It's bizzare to think that current law works against recycling throwaways. And even more amazing to think of all the latent economic growth that's possible from enabling the public domain. I am writing my congresswomen about the potential economic impact of fair rights.
...The idea is a simple one: Fifty years after a work has been published, the copyright owner must pay a $1 maintanence fee. If the copyright owner pays the fee, then the copyright continues. If the owner fails to pay the fee, the work passes into the public domain. Based on historical precedent, we expect 98% of copyrighted works would pass into the public domain after just 50 years. They could keep Mickey for as long as Congress lets them. But we would get a public domain...
We need to your help to resist this now. At this stage, all that we need is one congressperson to introduce the proposal. Whether you call it the Copyright Term Deregulation Act, or the Public Domain Enhancement Act, doesn’t matter. What matters is finding a sponsor, so we can begin to show the world just how extreme this debate has become: They have already gotten a 20 year extension of all copyrights just so 2% can benefit; and now they object to paying just $1 for that benefit, so that no one else might compete with them.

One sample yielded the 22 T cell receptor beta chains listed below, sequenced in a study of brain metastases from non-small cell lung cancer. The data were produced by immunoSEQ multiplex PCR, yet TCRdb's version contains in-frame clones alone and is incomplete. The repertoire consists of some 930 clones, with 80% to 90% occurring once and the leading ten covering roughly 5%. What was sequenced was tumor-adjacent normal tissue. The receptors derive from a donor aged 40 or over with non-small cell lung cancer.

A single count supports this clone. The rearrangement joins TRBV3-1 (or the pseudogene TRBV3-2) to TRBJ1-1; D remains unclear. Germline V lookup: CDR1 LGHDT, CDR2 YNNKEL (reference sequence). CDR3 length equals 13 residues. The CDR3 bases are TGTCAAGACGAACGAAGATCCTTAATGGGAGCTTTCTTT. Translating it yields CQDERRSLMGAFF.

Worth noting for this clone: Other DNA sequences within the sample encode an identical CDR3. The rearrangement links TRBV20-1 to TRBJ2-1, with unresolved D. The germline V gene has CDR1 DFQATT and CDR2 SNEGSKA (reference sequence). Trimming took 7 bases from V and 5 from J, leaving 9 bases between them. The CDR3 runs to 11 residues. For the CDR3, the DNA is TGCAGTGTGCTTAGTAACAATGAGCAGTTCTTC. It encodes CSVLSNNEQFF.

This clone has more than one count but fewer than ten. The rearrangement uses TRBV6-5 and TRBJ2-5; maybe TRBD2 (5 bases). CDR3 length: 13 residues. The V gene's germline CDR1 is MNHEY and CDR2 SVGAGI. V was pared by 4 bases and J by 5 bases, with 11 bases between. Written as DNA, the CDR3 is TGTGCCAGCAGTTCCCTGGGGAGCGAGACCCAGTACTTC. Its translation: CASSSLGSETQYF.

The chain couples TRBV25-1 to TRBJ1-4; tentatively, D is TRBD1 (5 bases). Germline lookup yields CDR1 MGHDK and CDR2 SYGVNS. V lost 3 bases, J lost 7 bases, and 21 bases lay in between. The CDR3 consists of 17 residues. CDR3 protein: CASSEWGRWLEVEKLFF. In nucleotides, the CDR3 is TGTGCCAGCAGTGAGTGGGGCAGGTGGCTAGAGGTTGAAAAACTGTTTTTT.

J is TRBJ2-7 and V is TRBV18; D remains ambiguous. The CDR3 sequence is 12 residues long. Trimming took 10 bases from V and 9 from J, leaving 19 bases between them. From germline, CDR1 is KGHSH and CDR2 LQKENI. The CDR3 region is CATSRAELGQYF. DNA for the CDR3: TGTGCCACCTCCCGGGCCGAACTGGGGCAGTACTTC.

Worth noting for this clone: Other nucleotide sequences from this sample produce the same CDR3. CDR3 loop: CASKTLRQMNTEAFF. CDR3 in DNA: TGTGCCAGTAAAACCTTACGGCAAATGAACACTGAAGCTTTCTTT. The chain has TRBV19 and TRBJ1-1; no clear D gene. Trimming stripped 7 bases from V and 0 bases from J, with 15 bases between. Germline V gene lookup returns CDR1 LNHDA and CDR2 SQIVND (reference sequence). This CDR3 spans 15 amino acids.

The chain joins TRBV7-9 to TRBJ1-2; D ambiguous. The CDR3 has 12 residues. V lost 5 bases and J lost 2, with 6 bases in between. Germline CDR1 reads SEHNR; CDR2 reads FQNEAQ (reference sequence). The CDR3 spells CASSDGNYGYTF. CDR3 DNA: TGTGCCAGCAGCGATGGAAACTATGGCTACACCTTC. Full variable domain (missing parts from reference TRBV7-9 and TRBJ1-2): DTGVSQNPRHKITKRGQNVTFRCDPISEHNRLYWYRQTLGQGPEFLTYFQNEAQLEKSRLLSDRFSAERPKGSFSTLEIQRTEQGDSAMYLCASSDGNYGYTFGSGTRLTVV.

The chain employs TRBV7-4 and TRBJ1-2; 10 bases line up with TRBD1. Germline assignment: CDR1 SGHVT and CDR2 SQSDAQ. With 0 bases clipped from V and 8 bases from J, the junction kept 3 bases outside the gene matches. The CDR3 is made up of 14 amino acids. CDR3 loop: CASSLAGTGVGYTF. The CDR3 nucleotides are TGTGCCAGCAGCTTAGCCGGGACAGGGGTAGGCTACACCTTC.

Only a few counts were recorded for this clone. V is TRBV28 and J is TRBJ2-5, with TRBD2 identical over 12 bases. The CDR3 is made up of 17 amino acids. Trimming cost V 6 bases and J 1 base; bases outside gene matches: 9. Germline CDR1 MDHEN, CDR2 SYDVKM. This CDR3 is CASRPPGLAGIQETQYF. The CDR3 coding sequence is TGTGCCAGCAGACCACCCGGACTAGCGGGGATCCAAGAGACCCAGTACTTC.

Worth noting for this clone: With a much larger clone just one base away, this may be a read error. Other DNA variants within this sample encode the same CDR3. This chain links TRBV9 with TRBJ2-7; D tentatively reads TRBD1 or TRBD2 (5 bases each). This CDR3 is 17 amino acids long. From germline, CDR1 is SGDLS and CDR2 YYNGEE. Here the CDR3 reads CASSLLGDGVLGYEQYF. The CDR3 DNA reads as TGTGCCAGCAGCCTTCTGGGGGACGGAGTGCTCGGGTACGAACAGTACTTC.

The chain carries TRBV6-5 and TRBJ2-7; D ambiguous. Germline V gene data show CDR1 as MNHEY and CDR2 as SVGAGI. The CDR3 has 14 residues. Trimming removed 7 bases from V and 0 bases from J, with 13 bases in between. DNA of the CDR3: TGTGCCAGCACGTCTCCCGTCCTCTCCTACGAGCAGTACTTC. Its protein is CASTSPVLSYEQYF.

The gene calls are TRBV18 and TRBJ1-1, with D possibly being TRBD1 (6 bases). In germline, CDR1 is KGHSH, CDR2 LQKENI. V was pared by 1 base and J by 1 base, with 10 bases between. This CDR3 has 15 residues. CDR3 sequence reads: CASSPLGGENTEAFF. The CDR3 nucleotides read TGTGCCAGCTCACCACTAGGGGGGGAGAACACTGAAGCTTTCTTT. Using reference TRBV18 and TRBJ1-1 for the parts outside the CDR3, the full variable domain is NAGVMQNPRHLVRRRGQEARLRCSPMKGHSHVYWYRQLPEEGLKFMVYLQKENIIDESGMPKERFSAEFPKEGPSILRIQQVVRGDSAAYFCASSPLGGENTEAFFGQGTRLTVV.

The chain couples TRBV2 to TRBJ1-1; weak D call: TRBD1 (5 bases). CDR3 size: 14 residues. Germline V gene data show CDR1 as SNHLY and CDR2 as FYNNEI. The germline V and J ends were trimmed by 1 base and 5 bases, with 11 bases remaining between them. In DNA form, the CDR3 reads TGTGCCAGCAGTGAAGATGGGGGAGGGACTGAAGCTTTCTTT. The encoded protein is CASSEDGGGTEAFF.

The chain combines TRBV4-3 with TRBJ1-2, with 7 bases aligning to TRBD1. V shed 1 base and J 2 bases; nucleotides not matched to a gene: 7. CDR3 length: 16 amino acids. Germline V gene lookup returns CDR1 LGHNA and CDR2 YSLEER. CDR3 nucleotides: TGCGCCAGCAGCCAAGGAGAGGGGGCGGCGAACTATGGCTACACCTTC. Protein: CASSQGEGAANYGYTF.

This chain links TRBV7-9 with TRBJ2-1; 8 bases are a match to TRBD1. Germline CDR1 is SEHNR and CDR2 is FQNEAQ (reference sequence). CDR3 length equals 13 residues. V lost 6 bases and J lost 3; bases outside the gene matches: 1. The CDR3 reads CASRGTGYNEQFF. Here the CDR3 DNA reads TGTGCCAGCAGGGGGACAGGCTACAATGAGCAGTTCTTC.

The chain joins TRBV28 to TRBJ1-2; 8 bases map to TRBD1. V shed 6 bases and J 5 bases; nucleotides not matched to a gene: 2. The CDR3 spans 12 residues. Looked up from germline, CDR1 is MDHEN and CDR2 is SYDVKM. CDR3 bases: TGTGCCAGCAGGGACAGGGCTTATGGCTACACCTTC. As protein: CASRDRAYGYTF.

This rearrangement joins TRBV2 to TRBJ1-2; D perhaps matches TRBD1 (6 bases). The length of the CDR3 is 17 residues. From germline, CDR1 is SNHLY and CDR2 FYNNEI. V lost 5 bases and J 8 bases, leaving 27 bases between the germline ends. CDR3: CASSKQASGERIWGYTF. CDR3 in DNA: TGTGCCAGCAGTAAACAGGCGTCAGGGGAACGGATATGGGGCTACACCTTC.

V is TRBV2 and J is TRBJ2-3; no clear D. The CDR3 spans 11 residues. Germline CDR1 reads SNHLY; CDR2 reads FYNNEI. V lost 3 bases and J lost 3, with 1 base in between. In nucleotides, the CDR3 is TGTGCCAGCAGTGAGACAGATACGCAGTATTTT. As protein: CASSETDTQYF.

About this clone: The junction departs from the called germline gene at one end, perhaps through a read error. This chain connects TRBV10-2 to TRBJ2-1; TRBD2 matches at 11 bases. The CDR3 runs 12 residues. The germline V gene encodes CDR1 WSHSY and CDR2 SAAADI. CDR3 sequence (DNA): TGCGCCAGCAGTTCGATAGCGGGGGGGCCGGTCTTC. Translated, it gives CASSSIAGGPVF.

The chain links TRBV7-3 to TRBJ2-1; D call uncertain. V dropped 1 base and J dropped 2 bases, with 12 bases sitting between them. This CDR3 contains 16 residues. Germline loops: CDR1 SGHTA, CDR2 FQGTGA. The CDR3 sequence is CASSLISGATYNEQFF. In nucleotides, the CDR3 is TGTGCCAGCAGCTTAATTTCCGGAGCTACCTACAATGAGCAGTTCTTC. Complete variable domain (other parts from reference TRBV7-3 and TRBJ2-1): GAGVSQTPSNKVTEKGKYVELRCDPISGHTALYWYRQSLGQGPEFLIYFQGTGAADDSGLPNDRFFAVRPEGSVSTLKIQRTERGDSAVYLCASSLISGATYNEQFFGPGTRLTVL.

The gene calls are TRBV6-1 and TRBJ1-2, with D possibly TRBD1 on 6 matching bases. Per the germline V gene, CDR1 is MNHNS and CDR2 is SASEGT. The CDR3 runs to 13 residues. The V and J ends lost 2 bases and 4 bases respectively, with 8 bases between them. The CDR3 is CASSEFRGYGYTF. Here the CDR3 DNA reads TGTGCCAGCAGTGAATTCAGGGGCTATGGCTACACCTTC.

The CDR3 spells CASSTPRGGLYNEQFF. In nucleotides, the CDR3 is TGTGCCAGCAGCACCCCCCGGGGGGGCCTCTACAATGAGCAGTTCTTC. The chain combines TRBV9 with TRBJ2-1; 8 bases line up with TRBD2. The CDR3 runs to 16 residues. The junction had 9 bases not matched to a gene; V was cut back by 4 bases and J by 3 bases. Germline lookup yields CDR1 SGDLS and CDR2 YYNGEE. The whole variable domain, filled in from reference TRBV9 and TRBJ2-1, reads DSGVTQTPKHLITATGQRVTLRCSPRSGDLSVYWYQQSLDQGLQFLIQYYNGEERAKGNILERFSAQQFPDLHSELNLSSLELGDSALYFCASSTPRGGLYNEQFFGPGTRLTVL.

If you believe this is wrong, here are two things you can do: (1) Write your Representative and Senator, and ask them to be the first to introduce this statute; point them to the website http://eldred.cc, and ask them to respond. And even more importantly, (2) blog this request, so that others who think about these issues can get involved in the conversation.
I have given this movement as much as I can over the past four years, and I will not stop until we have reclaimed the public domain. Stay tuned for more litigation, and more ideas from Creative Commons. But please take these two steps now.